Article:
'In the last five years, 63% of doctors either struck off or suspended by the General Medical Council (GMC) were trained outside the UK.
Yet they make up only 36% of doctors on the medical register.'
Over a third of doctors in the UK are trained overseas, however, it is worth noting that this could be in English-speaking countries like Australia or New Zealand. Despite this, 63% of doctors struck off were overseas-trained.
The GMC introduces its new 'Induction Programme' which covers good practice topics and socialising overseas doctors into the NHS. There is no mention of checking language skills in the three part programme (an online assessment tool, a day-long workshop and an online resource)
There is mention of a review of the Performance and Linguistic Assessments Board (PLAB) test for overseas doctors. During the PLAB communication skills are tested using an OSCE-like observation method. Communication skills are assessed by an examiner during a 5 minute simulated patient exchange. The following types of communication strategies are assessed (from the website):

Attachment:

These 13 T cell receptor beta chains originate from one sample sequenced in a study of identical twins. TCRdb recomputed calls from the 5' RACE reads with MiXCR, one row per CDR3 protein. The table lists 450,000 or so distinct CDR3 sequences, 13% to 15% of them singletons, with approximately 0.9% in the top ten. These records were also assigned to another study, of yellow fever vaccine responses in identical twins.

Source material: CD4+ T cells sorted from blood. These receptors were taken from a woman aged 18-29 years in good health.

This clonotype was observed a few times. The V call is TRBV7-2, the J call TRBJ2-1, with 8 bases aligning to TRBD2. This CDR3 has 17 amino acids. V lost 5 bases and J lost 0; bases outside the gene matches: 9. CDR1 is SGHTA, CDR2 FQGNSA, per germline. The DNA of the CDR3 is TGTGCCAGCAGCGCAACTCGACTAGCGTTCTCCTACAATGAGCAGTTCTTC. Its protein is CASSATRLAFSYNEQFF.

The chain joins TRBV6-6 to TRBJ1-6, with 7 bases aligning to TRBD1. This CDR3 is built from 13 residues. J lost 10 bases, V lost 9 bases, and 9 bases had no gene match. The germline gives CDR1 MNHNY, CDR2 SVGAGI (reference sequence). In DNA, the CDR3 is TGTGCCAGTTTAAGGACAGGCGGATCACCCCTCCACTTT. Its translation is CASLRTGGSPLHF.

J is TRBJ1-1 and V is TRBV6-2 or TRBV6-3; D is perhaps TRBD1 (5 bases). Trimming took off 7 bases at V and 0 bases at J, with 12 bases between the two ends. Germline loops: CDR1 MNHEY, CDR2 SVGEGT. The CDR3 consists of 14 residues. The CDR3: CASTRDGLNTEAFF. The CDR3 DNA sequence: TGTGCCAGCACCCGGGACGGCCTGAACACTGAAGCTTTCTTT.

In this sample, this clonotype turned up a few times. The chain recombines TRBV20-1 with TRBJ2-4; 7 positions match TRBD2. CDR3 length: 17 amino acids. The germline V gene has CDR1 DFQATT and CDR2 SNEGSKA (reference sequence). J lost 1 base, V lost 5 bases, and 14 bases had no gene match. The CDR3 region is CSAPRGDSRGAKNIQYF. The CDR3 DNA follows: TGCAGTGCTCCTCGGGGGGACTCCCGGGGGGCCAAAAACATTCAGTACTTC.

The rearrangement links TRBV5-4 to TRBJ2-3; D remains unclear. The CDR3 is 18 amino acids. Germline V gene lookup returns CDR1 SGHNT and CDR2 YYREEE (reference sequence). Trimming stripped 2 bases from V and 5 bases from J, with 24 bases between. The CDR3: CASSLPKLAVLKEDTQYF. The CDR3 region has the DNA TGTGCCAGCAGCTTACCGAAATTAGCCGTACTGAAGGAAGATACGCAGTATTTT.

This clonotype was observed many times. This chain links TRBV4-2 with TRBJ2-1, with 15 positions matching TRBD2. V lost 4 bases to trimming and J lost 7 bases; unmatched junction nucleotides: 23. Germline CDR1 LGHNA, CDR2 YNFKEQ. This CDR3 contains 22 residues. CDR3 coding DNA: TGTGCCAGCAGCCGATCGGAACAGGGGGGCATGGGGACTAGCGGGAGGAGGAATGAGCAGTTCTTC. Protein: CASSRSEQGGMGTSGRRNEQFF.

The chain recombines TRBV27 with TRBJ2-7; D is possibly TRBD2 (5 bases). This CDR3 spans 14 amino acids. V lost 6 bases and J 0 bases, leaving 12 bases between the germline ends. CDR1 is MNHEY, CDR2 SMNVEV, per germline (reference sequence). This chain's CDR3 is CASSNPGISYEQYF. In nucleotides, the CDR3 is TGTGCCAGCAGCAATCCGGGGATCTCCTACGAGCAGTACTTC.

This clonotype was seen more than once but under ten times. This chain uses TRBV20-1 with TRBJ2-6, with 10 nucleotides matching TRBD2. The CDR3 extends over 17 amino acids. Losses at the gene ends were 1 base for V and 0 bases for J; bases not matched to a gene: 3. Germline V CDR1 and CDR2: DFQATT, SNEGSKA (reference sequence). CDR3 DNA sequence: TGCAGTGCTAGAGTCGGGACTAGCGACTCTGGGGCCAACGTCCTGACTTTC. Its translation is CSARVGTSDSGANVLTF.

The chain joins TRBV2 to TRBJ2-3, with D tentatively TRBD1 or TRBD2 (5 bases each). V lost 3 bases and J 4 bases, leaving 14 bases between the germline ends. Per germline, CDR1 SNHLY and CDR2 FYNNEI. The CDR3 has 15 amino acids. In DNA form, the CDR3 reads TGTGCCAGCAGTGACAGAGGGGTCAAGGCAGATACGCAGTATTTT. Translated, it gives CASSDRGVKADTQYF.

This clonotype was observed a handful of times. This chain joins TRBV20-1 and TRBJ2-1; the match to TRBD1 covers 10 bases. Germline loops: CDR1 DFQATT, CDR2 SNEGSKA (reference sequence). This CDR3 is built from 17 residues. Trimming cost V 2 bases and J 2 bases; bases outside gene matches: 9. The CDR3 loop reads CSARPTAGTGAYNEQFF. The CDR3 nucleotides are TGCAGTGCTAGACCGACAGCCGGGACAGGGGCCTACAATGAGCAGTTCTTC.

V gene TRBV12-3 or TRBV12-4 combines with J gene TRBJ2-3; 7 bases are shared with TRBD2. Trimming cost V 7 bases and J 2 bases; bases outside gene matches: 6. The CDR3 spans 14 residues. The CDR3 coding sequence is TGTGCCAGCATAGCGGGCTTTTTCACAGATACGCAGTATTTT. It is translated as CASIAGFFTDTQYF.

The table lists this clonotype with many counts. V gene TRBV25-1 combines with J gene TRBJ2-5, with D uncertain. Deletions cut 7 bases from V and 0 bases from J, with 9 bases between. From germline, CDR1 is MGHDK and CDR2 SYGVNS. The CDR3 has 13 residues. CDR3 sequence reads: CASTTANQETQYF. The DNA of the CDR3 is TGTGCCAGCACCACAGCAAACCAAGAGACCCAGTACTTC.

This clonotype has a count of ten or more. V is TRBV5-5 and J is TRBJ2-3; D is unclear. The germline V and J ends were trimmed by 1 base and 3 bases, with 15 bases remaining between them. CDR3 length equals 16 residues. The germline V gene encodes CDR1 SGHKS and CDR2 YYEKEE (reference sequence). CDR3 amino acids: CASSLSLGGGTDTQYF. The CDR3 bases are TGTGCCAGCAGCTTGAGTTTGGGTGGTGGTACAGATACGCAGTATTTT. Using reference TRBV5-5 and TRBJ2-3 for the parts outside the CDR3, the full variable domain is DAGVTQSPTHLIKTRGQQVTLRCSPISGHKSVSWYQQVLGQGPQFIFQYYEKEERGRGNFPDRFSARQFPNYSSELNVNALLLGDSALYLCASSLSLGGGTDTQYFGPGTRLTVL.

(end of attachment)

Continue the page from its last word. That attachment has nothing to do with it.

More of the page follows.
- Explaining diagnosis, investigation and management
- Involving the patient in the decision-making
- Communicating with relatives
- Communicating with health care professionals
- Breaking bad news (although not expected to be assessed during a 5 minute exchange)
- Seeking informed consent/clarification for an invasive procedure or obtaining consent for a post-mortem
- Dealing with anxious patients or relatives
- Giving instructions on discharge from hospital
- Giving advice on lifestyle, health promotion or risk factors
So far so good. So, if all overseas-trained doctors are expected to prove their language competency through the PLAB, why are there continuing issues which directly relate to poor English language skills?
Probably because ALL overseas-trained doctors do not have to take the test. From the website again<
'You will need to pass the PLAB test before you can apply for registration with a licence to practise if you meet the following criteria:
- You are a national of a country outside the UK, European Economic Area (EEA) or Switzerland who graduated from a medical school outside the UK'
Where are we now in the assessment of doctors who were trained within the EU or EEA or Switzerland? We are no further yet anecdotally at least, poor English language skills are causing significant problems. There is movement in the EMP (English for Medical Purposes) area - more and more medical English on-line courses are appearing (I am involved in at least two) and more English language colleges are offering medical English courses.